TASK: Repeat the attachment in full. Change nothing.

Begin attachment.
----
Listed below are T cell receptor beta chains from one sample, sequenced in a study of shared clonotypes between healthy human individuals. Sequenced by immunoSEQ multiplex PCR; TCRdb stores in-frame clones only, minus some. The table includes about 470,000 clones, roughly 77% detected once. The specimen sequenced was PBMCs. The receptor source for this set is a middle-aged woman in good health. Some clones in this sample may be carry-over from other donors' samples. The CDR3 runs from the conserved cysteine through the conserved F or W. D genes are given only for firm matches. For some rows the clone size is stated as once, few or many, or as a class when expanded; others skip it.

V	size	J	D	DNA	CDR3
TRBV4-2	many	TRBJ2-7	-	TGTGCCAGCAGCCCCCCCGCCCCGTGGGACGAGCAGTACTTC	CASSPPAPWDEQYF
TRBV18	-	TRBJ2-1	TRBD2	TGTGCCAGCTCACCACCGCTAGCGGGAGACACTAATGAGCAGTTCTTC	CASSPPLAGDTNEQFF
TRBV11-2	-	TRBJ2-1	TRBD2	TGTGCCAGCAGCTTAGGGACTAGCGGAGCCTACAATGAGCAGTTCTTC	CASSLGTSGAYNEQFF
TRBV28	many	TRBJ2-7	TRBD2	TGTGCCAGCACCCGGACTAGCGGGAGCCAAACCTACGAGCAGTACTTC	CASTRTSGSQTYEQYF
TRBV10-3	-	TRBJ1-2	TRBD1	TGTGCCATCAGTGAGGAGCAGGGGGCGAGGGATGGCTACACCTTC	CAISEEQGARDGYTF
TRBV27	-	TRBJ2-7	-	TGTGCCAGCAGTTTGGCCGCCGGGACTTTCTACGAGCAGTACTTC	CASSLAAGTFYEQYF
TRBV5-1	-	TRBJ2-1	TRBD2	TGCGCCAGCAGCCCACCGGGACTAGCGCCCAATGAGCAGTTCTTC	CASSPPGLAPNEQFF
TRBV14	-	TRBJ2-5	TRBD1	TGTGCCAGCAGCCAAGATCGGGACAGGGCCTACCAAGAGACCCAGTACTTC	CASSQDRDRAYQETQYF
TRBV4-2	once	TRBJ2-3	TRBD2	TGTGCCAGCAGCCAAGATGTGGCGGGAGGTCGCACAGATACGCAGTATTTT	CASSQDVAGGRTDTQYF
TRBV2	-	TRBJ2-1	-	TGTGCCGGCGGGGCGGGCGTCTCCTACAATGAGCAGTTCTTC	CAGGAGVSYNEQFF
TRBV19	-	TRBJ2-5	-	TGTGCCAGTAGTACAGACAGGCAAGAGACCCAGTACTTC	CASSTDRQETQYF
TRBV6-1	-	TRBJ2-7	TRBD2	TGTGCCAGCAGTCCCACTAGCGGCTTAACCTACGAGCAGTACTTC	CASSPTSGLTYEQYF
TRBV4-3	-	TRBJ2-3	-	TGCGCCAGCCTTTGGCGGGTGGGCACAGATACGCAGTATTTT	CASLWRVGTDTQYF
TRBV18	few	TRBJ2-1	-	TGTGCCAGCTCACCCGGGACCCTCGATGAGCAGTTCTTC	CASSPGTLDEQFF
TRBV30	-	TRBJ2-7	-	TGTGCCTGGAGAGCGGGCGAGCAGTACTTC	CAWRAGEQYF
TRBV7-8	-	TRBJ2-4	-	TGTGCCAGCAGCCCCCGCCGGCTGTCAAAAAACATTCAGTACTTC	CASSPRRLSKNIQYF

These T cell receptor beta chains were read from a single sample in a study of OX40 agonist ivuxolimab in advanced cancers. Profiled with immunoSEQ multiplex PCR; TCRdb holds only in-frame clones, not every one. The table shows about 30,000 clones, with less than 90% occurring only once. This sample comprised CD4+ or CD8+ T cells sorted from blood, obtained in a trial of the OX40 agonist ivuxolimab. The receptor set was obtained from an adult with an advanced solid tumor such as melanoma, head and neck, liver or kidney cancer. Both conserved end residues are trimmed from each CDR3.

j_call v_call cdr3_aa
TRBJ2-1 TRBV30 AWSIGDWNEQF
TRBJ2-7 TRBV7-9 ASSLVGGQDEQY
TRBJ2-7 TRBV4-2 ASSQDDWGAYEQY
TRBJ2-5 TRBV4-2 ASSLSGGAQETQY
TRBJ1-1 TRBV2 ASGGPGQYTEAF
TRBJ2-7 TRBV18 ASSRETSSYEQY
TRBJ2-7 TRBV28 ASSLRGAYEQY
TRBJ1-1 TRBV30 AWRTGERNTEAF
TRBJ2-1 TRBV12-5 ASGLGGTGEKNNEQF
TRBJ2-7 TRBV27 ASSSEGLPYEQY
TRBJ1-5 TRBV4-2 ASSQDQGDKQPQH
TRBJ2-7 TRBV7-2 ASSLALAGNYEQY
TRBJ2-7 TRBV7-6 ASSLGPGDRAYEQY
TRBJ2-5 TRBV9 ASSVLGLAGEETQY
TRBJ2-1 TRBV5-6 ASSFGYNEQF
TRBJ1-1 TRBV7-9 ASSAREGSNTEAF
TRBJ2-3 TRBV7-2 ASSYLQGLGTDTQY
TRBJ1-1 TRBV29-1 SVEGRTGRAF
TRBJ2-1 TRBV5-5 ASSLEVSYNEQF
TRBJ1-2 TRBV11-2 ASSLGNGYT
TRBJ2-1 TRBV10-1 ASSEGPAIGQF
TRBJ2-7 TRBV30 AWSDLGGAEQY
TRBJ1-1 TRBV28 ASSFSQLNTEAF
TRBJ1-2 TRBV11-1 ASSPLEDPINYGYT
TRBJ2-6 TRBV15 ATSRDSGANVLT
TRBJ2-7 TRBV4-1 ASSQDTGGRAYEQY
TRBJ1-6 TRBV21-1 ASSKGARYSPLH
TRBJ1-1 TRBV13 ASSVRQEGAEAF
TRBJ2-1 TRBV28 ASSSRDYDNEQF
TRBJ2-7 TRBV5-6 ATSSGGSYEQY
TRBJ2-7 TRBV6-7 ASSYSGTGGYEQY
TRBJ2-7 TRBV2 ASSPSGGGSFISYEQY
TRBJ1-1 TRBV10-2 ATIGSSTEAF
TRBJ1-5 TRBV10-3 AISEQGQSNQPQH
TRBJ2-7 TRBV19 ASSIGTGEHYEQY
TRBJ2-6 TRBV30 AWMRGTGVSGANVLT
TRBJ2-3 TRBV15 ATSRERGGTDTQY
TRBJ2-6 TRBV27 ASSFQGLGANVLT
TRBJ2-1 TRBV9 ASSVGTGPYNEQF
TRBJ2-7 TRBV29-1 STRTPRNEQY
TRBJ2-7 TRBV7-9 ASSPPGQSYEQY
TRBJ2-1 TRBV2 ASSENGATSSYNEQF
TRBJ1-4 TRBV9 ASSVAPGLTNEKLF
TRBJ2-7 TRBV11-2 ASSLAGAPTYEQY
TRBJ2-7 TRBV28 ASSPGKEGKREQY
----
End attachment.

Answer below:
Listed below are T cell receptor beta chains from one sample, sequenced in a study of shared clonotypes between healthy human individuals. Sequenced by immunoSEQ multiplex PCR; TCRdb stores in-frame clones only, minus some. The table includes about 470,000 clones, roughly 77% detected once. The specimen sequenced was PBMCs. The receptor source for this set is a middle-aged woman in good health. Some clones in this sample may be carry-over from other donors' samples. The CDR3 runs from the conserved cysteine through the conserved F or W. D genes are given only for firm matches. For some rows the clone size is stated as once, few or many, or as a class when expanded; others skip it.

V	size	J	D	DNA	CDR3
TRBV4-2	many	TRBJ2-7	-	TGTGCCAGCAGCCCCCCCGCCCCGTGGGACGAGCAGTACTTC	CASSPPAPWDEQYF
TRBV18	-	TRBJ2-1	TRBD2	TGTGCCAGCTCACCACCGCTAGCGGGAGACACTAATGAGCAGTTCTTC	CASSPPLAGDTNEQFF
TRBV11-2	-	TRBJ2-1	TRBD2	TGTGCCAGCAGCTTAGGGACTAGCGGAGCCTACAATGAGCAGTTCTTC	CASSLGTSGAYNEQFF
TRBV28	many	TRBJ2-7	TRBD2	TGTGCCAGCACCCGGACTAGCGGGAGCCAAACCTACGAGCAGTACTTC	CASTRTSGSQTYEQYF
TRBV10-3	-	TRBJ1-2	TRBD1	TGTGCCATCAGTGAGGAGCAGGGGGCGAGGGATGGCTACACCTTC	CAISEEQGARDGYTF
TRBV27	-	TRBJ2-7	-	TGTGCCAGCAGTTTGGCCGCCGGGACTTTCTACGAGCAGTACTTC	CASSLAAGTFYEQYF
TRBV5-1	-	TRBJ2-1	TRBD2	TGCGCCAGCAGCCCACCGGGACTAGCGCCCAATGAGCAGTTCTTC	CASSPPGLAPNEQFF
TRBV14	-	TRBJ2-5	TRBD1	TGTGCCAGCAGCCAAGATCGGGACAGGGCCTACCAAGAGACCCAGTACTTC	CASSQDRDRAYQETQYF
TRBV4-2	once	TRBJ2-3	TRBD2	TGTGCCAGCAGCCAAGATGTGGCGGGAGGTCGCACAGATACGCAGTATTTT	CASSQDVAGGRTDTQYF
TRBV2	-	TRBJ2-1	-	TGTGCCGGCGGGGCGGGCGTCTCCTACAATGAGCAGTTCTTC	CAGGAGVSYNEQFF
TRBV19	-	TRBJ2-5	-	TGTGCCAGTAGTACAGACAGGCAAGAGACCCAGTACTTC	CASSTDRQETQYF
TRBV6-1	-	TRBJ2-7	TRBD2	TGTGCCAGCAGTCCCACTAGCGGCTTAACCTACGAGCAGTACTTC	CASSPTSGLTYEQYF
TRBV4-3	-	TRBJ2-3	-	TGCGCCAGCCTTTGGCGGGTGGGCACAGATACGCAGTATTTT	CASLWRVGTDTQYF
TRBV18	few	TRBJ2-1	-	TGTGCCAGCTCACCCGGGACCCTCGATGAGCAGTTCTTC	CASSPGTLDEQFF
TRBV30	-	TRBJ2-7	-	TGTGCCTGGAGAGCGGGCGAGCAGTACTTC	CAWRAGEQYF
TRBV7-8	-	TRBJ2-4	-	TGTGCCAGCAGCCCCCGCCGGCTGTCAAAAAACATTCAGTACTTC	CASSPRRLSKNIQYF

These T cell receptor beta chains were read from a single sample in a study of OX40 agonist ivuxolimab in advanced cancers. Profiled with immunoSEQ multiplex PCR; TCRdb holds only in-frame clones, not every one. The table shows about 30,000 clones, with less than 90% occurring only once. This sample comprised CD4+ or CD8+ T cells sorted from blood, obtained in a trial of the OX40 agonist ivuxolimab. The receptor set was obtained from an adult with an advanced solid tumor such as melanoma, head and neck, liver or kidney cancer. Both conserved end residues are trimmed from each CDR3.

j_call v_call cdr3_aa
TRBJ2-1 TRBV30 AWSIGDWNEQF
TRBJ2-7 TRBV7-9 ASSLVGGQDEQY
TRBJ2-7 TRBV4-2 ASSQDDWGAYEQY
TRBJ2-5 TRBV4-2 ASSLSGGAQETQY
TRBJ1-1 TRBV2 ASGGPGQYTEAF
TRBJ2-7 TRBV18 ASSRETSSYEQY
TRBJ2-7 TRBV28 ASSLRGAYEQY
TRBJ1-1 TRBV30 AWRTGERNTEAF
TRBJ2-1 TRBV12-5 ASGLGGTGEKNNEQF
TRBJ2-7 TRBV27 ASSSEGLPYEQY
TRBJ1-5 TRBV4-2 ASSQDQGDKQPQH
TRBJ2-7 TRBV7-2 ASSLALAGNYEQY
TRBJ2-7 TRBV7-6 ASSLGPGDRAYEQY
TRBJ2-5 TRBV9 ASSVLGLAGEETQY
TRBJ2-1 TRBV5-6 ASSFGYNEQF
TRBJ1-1 TRBV7-9 ASSAREGSNTEAF
TRBJ2-3 TRBV7-2 ASSYLQGLGTDTQY
TRBJ1-1 TRBV29-1 SVEGRTGRAF
TRBJ2-1 TRBV5-5 ASSLEVSYNEQF
TRBJ1-2 TRBV11-2 ASSLGNGYT
TRBJ2-1 TRBV10-1 ASSEGPAIGQF
TRBJ2-7 TRBV30 AWSDLGGAEQY
TRBJ1-1 TRBV28 ASSFSQLNTEAF
TRBJ1-2 TRBV11-1 ASSPLEDPINYGYT
TRBJ2-6 TRBV15 ATSRDSGANVLT
TRBJ2-7 TRBV4-1 ASSQDTGGRAYEQY
TRBJ1-6 TRBV21-1 ASSKGARYSPLH
TRBJ1-1 TRBV13 ASSVRQEGAEAF
TRBJ2-1 TRBV28 ASSSRDYDNEQF
TRBJ2-7 TRBV5-6 ATSSGGSYEQY
TRBJ2-7 TRBV6-7 ASSYSGTGGYEQY
TRBJ2-7 TRBV2 ASSPSGGGSFISYEQY
TRBJ1-1 TRBV10-2 ATIGSSTEAF
TRBJ1-5 TRBV10-3 AISEQGQSNQPQH
TRBJ2-7 TRBV19 ASSIGTGEHYEQY
TRBJ2-6 TRBV30 AWMRGTGVSGANVLT
TRBJ2-3 TRBV15 ATSRERGGTDTQY
TRBJ2-6 TRBV27 ASSFQGLGANVLT
TRBJ2-1 TRBV9 ASSVGTGPYNEQF
TRBJ2-7 TRBV29-1 STRTPRNEQY
TRBJ2-7 TRBV7-9 ASSPPGQSYEQY
TRBJ2-1 TRBV2 ASSENGATSSYNEQF
TRBJ1-4 TRBV9 ASSVAPGLTNEKLF
TRBJ2-7 TRBV11-2 ASSLAGAPTYEQY
TRBJ2-7 TRBV28 ASSPGKEGKREQY